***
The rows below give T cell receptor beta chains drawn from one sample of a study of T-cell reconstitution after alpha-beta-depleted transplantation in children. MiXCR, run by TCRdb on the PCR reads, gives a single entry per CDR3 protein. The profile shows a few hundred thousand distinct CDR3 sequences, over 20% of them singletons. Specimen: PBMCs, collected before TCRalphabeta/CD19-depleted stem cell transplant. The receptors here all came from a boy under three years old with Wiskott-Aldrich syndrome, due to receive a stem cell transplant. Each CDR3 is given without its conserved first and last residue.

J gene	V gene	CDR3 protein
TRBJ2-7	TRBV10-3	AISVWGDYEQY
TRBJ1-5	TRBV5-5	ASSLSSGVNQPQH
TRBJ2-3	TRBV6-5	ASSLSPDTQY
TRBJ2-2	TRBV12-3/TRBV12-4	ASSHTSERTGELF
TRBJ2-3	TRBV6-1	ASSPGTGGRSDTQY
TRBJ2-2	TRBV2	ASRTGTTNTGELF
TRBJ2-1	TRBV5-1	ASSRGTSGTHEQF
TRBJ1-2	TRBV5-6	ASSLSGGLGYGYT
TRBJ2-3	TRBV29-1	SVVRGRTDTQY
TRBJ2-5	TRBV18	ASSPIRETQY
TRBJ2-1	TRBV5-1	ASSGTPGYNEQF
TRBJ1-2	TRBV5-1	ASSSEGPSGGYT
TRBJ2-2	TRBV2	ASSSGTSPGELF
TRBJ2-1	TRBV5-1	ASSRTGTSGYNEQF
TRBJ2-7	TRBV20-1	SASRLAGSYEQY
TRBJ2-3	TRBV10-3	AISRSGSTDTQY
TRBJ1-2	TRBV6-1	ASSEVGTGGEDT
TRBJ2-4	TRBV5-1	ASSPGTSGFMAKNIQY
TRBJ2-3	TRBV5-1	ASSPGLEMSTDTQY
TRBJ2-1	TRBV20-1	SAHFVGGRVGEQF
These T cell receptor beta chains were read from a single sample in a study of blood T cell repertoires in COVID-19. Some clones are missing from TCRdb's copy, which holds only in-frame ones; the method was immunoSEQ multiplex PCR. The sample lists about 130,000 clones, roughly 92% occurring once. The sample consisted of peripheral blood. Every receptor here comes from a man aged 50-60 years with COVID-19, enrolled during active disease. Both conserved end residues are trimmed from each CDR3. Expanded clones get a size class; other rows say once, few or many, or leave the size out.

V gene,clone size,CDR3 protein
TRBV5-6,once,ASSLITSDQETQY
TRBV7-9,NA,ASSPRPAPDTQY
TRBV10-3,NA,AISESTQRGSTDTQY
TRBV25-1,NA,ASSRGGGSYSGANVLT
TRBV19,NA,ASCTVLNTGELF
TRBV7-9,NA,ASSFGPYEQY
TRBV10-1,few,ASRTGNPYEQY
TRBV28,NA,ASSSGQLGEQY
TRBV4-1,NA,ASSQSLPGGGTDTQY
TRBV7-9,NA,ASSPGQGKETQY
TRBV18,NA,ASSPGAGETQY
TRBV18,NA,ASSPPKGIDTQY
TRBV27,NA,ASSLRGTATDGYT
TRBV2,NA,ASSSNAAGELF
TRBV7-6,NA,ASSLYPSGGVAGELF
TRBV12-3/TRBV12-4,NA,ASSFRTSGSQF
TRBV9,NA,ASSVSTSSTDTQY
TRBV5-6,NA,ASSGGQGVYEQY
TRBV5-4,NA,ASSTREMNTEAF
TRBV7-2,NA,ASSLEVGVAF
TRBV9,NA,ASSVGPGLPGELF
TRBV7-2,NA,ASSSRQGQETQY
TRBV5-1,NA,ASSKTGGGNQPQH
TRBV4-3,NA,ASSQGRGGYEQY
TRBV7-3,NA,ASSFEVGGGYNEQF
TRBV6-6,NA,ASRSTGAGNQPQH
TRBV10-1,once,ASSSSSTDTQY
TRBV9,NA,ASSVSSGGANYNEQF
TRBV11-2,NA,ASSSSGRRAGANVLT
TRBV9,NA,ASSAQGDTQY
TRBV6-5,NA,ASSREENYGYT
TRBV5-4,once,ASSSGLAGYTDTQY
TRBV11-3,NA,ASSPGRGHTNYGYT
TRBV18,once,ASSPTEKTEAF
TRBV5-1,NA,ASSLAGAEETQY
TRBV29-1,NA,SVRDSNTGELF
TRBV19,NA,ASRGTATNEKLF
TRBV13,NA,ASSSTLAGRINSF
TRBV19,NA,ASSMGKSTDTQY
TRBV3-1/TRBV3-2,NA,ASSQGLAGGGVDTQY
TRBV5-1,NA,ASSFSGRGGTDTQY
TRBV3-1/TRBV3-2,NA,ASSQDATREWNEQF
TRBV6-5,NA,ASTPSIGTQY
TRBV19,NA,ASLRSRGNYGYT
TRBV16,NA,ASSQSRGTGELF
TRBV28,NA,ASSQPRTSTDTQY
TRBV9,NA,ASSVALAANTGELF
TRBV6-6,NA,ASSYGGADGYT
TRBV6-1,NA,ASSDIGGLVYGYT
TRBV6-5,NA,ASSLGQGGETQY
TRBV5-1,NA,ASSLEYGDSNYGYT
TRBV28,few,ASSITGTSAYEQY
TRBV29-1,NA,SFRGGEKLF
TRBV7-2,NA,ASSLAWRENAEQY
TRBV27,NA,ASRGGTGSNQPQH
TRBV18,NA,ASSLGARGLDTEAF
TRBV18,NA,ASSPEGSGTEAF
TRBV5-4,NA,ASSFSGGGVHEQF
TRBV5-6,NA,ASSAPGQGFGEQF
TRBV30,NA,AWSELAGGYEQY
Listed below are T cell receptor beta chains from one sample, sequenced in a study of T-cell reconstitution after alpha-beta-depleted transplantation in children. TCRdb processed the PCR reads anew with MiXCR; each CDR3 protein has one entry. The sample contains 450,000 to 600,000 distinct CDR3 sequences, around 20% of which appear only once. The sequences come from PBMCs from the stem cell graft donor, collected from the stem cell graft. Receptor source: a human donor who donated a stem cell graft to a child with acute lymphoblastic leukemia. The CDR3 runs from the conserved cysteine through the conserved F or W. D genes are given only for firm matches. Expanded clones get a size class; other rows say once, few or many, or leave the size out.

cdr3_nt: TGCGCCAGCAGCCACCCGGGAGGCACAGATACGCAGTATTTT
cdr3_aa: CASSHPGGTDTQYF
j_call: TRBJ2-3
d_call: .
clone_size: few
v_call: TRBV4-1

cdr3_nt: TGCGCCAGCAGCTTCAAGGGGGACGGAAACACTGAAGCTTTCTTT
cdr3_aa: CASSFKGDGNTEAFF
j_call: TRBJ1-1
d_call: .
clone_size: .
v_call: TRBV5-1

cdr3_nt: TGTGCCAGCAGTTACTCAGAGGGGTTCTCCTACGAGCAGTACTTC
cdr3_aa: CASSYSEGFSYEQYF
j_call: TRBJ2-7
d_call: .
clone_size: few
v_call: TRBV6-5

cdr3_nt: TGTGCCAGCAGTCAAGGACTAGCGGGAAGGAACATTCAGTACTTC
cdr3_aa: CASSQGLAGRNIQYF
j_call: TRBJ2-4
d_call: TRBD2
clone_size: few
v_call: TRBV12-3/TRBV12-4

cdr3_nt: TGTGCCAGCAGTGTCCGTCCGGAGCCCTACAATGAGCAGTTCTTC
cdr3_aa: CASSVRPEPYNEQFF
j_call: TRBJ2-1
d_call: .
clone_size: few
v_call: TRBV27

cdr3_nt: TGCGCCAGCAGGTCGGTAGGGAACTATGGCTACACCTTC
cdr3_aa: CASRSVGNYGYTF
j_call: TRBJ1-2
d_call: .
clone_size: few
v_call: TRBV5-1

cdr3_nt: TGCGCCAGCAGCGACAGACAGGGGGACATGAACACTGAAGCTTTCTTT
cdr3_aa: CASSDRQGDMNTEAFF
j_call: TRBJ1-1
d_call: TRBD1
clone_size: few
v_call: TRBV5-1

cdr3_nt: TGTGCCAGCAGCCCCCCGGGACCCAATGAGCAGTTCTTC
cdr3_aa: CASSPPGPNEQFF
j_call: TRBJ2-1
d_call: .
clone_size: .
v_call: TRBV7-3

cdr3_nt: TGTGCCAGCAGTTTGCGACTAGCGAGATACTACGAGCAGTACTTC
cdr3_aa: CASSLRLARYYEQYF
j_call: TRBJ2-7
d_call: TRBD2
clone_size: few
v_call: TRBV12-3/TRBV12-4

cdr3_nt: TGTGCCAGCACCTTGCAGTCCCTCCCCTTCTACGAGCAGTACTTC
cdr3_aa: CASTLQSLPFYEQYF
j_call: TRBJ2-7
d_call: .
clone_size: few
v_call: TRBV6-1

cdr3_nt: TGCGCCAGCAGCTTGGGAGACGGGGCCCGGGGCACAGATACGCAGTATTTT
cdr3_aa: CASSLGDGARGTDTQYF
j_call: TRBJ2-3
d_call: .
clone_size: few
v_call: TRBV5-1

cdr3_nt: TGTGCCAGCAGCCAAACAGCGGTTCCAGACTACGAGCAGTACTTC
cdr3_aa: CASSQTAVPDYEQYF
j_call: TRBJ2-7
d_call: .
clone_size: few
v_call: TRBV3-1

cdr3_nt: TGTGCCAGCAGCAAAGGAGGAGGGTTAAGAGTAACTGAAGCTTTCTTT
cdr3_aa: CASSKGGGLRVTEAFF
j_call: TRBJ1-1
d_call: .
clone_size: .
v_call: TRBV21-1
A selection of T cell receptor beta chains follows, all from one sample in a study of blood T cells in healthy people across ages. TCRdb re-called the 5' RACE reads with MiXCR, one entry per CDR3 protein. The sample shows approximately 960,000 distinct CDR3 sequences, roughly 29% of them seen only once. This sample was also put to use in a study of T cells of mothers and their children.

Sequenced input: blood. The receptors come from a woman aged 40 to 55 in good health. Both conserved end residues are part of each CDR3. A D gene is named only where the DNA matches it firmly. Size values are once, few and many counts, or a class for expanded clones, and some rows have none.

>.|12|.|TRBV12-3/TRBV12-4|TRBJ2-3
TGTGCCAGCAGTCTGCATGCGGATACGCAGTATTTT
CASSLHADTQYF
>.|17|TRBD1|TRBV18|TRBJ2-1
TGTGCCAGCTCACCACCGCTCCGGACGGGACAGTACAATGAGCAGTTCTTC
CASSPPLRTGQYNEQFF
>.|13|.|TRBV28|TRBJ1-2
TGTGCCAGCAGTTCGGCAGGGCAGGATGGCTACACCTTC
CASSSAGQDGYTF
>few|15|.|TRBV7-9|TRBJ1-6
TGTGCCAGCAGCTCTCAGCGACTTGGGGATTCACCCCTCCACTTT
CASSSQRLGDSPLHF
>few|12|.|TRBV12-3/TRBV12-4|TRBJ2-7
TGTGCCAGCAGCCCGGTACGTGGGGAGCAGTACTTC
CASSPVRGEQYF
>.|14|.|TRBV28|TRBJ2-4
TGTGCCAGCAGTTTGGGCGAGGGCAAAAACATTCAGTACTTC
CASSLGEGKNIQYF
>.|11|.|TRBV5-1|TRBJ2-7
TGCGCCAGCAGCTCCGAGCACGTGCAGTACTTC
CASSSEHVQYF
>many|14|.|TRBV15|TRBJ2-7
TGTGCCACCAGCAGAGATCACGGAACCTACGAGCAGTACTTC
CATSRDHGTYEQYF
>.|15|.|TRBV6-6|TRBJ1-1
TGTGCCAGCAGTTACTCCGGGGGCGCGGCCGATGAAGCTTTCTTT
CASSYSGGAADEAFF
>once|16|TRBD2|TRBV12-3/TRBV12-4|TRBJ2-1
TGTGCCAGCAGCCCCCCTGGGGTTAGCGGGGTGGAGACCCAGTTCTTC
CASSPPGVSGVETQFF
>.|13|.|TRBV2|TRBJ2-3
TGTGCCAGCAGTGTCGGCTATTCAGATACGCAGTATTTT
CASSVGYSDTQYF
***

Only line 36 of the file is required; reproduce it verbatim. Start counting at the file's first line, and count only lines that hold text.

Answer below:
TRBV18,NA,ASSPPKGIDTQY